Divi Filter is a third-party plug for Divi that adds some unique filtering options to your Divi website. It lets you use any Divi module as a filter, and any module can be included in the filtered results. There are two versions of the plugin: free and premium. The premium version has the best features, but you can do a lot with the free version. In this Divi plugin highlight, we’ll look at the free version of Divi Filter and see what it can do to help you decide if it’s the right plugin for your needs.
Installing Divi Filter
Upload and activate the plugin as normal.
- Plugins in the WordPress dashboard
- Select Upload Plugin
- Click Choose File and navigate to your plugin
- Select Install Now
Once the plugin is activated, you’ll see a popup with the option to receive security alerts, information about feature updates, and allow non-sensitive diagnostic tracking. Simply select Allow and Continue or Skip to close the popup.
Using Divi Filter
Divi Filter doesn’t add modules or features to the Divi elements. The filters are added manually with CSS classes.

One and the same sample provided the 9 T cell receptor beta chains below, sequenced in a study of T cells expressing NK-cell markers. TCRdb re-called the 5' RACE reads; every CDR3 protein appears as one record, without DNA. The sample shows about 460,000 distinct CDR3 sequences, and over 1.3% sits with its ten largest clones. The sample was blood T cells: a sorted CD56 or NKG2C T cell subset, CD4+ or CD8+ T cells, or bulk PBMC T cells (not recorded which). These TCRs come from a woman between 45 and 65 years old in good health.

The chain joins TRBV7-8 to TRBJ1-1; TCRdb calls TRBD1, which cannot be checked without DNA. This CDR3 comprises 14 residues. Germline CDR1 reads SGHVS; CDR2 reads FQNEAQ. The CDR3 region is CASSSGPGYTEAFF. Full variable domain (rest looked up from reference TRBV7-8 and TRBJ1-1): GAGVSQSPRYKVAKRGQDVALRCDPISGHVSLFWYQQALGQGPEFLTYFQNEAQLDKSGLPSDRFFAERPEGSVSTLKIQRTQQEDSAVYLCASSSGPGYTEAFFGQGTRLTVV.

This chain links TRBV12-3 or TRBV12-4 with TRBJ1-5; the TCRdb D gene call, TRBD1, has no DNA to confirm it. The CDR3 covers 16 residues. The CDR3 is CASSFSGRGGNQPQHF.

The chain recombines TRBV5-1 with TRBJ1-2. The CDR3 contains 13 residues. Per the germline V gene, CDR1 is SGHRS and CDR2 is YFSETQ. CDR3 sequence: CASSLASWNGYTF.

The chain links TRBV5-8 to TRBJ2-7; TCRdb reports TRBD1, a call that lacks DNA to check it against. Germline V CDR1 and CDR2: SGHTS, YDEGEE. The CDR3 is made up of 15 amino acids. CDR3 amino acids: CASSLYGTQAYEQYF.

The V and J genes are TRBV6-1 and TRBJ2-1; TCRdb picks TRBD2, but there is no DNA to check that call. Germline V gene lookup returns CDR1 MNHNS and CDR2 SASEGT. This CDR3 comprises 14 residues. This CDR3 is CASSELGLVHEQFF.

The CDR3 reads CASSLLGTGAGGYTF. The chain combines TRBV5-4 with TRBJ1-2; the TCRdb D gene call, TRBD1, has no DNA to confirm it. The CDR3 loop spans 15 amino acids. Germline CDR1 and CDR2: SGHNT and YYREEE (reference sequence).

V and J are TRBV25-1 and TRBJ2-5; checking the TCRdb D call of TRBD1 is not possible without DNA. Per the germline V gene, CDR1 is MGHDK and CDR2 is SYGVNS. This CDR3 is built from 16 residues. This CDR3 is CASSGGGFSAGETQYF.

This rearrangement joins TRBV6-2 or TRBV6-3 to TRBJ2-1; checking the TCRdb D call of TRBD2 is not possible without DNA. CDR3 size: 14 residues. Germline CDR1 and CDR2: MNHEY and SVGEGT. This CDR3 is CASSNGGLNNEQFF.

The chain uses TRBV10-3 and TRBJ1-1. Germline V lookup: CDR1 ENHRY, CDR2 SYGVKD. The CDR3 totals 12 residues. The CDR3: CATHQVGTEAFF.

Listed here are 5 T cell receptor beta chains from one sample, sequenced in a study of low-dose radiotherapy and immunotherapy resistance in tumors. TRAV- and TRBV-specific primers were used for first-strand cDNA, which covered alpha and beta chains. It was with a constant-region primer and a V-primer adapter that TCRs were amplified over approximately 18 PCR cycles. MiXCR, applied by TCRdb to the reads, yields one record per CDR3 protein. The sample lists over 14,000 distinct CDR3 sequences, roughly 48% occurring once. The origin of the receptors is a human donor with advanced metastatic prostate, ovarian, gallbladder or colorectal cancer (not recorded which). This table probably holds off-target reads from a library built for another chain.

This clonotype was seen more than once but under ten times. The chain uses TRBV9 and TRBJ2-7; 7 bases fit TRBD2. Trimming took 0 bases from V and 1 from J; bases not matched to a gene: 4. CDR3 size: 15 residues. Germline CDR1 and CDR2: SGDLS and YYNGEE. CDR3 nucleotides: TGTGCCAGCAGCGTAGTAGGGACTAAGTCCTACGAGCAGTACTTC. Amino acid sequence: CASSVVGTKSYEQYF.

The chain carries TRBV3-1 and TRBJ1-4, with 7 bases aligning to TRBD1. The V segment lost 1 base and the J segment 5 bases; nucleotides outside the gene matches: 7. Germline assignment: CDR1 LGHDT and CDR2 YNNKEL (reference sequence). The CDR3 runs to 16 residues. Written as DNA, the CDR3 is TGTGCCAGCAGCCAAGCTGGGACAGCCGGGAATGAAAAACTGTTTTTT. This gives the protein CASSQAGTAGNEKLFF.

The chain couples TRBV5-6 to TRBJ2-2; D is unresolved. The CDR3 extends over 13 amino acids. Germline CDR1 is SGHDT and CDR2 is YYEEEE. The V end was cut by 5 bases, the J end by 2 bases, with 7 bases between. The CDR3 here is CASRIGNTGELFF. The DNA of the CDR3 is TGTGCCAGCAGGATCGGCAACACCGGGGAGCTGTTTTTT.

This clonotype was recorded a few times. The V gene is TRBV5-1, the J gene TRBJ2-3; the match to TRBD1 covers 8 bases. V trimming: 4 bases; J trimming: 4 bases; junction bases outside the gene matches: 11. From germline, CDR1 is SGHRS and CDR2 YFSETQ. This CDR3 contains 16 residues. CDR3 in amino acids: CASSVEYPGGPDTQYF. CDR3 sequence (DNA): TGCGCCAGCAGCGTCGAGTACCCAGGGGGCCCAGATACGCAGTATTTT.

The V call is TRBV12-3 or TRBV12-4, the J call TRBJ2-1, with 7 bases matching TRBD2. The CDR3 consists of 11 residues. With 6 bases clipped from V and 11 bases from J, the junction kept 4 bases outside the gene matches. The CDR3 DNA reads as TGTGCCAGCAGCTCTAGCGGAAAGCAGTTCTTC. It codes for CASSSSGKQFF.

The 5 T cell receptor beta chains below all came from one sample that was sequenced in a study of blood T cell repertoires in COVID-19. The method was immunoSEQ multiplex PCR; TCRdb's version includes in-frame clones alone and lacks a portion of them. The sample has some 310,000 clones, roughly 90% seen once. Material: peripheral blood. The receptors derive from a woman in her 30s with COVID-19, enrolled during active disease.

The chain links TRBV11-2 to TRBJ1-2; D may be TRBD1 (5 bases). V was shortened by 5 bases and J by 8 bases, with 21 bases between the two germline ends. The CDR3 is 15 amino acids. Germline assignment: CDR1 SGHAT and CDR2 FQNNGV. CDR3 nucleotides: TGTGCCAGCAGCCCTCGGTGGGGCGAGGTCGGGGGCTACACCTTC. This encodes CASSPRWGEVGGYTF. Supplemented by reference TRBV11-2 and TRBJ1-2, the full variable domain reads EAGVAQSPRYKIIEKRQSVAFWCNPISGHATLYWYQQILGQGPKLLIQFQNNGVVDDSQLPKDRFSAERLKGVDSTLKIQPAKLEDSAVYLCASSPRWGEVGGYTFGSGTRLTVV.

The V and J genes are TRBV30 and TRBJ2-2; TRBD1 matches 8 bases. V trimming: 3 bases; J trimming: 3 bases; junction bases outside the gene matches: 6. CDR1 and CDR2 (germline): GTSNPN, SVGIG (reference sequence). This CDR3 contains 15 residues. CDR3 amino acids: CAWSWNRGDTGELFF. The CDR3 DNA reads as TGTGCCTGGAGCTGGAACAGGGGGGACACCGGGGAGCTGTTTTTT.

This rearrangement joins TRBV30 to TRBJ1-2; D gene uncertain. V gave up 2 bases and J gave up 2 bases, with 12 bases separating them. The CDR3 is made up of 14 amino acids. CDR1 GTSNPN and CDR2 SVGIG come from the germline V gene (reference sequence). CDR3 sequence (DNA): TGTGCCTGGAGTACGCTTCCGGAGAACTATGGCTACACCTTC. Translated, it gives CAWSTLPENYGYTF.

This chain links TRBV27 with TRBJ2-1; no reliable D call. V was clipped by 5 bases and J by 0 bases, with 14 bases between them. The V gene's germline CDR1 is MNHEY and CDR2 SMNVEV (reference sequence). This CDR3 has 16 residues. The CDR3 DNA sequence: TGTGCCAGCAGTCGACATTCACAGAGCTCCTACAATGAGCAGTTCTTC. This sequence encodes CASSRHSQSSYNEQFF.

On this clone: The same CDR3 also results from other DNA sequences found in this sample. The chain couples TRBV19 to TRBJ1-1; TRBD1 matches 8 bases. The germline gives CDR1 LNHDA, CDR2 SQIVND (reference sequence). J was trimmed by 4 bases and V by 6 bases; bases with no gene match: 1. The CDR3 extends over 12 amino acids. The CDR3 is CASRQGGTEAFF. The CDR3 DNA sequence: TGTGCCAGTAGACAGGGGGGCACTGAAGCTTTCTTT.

This can be confusing at first (especially if you’re like me and just want to jump in and start exploring the features. I tend to dive in headfirst and read the instructions later). Fortunately, it does have well-written documentation that steps you through it. Once you’ve gone through it once it makes sense and becomes more intuitive.
Divi Filter works by filtering the categories that you create. The steps for adding the filter are simple:
- Create a trigger for the filter by adding a CSS class. The trigger can be buttons, images, etc. You’ll add a category name to the class. The category names can be anything you want.
- Create a new section and add a CSS class.
- Add the modules to the columns you want to filter in the new section.
- Add CSS classes to the columns that contain the categories you want to filter. The categories match the triggers.
Thoughts on the manual process
Even though this is a manual process, it’s not difficult to use. We can use any Divi module. This opens a lot of possibilities. We can use the modules in any combination. Anything in the column will be included in the filter results.
This allows us to filter maps, toggles, forms, text modules, menus, pricing tables, comments, buttons, code, audio, etc. Since the filter itself is made with Divi modules, we can style them any way we’d like and use code, CSS, etc.
Creating a Filter